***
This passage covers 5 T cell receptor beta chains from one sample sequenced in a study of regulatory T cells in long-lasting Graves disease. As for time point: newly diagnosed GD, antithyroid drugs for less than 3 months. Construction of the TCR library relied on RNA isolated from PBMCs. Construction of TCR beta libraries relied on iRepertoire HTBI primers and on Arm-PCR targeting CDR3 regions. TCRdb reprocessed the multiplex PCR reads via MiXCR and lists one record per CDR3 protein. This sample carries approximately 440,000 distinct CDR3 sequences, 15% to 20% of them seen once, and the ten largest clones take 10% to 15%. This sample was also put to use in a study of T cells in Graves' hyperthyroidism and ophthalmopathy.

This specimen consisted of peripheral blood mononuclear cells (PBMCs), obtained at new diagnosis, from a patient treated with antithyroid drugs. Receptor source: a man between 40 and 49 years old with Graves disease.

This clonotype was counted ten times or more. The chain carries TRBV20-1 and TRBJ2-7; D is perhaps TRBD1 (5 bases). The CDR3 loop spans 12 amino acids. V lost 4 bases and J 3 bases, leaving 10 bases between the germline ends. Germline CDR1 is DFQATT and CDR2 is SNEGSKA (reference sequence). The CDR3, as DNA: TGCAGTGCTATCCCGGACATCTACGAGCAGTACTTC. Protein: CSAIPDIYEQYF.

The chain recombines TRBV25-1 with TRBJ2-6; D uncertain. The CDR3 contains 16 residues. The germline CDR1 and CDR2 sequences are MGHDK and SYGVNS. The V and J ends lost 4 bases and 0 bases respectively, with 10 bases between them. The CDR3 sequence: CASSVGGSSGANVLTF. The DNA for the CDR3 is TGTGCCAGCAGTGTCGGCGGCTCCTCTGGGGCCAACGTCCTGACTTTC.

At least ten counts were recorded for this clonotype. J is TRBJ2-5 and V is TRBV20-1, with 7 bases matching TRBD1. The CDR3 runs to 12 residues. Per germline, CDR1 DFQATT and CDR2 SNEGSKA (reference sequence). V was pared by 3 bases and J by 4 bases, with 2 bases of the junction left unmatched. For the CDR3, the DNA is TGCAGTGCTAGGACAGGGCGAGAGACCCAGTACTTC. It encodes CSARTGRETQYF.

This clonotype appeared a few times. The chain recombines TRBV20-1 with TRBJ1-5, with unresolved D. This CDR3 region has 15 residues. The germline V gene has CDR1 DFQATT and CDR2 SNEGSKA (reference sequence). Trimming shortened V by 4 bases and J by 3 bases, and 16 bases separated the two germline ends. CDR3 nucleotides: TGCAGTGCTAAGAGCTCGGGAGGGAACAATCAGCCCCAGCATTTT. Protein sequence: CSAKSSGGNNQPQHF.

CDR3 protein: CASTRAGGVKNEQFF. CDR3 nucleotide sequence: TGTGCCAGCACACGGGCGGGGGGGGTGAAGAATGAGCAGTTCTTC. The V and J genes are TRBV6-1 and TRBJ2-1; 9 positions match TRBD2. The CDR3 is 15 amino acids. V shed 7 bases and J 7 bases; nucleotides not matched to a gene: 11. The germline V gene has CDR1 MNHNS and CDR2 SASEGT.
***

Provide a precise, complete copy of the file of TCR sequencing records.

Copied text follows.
This passage covers 5 T cell receptor beta chains from one sample sequenced in a study of regulatory T cells in long-lasting Graves disease. As for time point: newly diagnosed GD, antithyroid drugs for less than 3 months. Construction of the TCR library relied on RNA isolated from PBMCs. Construction of TCR beta libraries relied on iRepertoire HTBI primers and on Arm-PCR targeting CDR3 regions. TCRdb reprocessed the multiplex PCR reads via MiXCR and lists one record per CDR3 protein. This sample carries approximately 440,000 distinct CDR3 sequences, 15% to 20% of them seen once, and the ten largest clones take 10% to 15%. This sample was also put to use in a study of T cells in Graves' hyperthyroidism and ophthalmopathy.

This specimen consisted of peripheral blood mononuclear cells (PBMCs), obtained at new diagnosis, from a patient treated with antithyroid drugs. Receptor source: a man between 40 and 49 years old with Graves disease.

This clonotype was counted ten times or more. The chain carries TRBV20-1 and TRBJ2-7; D is perhaps TRBD1 (5 bases). The CDR3 loop spans 12 amino acids. V lost 4 bases and J 3 bases, leaving 10 bases between the germline ends. Germline CDR1 is DFQATT and CDR2 is SNEGSKA (reference sequence). The CDR3, as DNA: TGCAGTGCTATCCCGGACATCTACGAGCAGTACTTC. Protein: CSAIPDIYEQYF.

The chain recombines TRBV25-1 with TRBJ2-6; D uncertain. The CDR3 contains 16 residues. The germline CDR1 and CDR2 sequences are MGHDK and SYGVNS. The V and J ends lost 4 bases and 0 bases respectively, with 10 bases between them. The CDR3 sequence: CASSVGGSSGANVLTF. The DNA for the CDR3 is TGTGCCAGCAGTGTCGGCGGCTCCTCTGGGGCCAACGTCCTGACTTTC.

At least ten counts were recorded for this clonotype. J is TRBJ2-5 and V is TRBV20-1, with 7 bases matching TRBD1. The CDR3 runs to 12 residues. Per germline, CDR1 DFQATT and CDR2 SNEGSKA (reference sequence). V was pared by 3 bases and J by 4 bases, with 2 bases of the junction left unmatched. For the CDR3, the DNA is TGCAGTGCTAGGACAGGGCGAGAGACCCAGTACTTC. It encodes CSARTGRETQYF.

This clonotype appeared a few times. The chain recombines TRBV20-1 with TRBJ1-5, with unresolved D. This CDR3 region has 15 residues. The germline V gene has CDR1 DFQATT and CDR2 SNEGSKA (reference sequence). Trimming shortened V by 4 bases and J by 3 bases, and 16 bases separated the two germline ends. CDR3 nucleotides: TGCAGTGCTAAGAGCTCGGGAGGGAACAATCAGCCCCAGCATTTT. Protein sequence: CSAKSSGGNNQPQHF.

CDR3 protein: CASTRAGGVKNEQFF. CDR3 nucleotide sequence: TGTGCCAGCACACGGGCGGGGGGGGTGAAGAATGAGCAGTTCTTC. The V and J genes are TRBV6-1 and TRBJ2-1; 9 positions match TRBD2. The CDR3 is 15 amino acids. V shed 7 bases and J 7 bases; nucleotides not matched to a gene: 11. The germline V gene has CDR1 MNHNS and CDR2 SASEGT.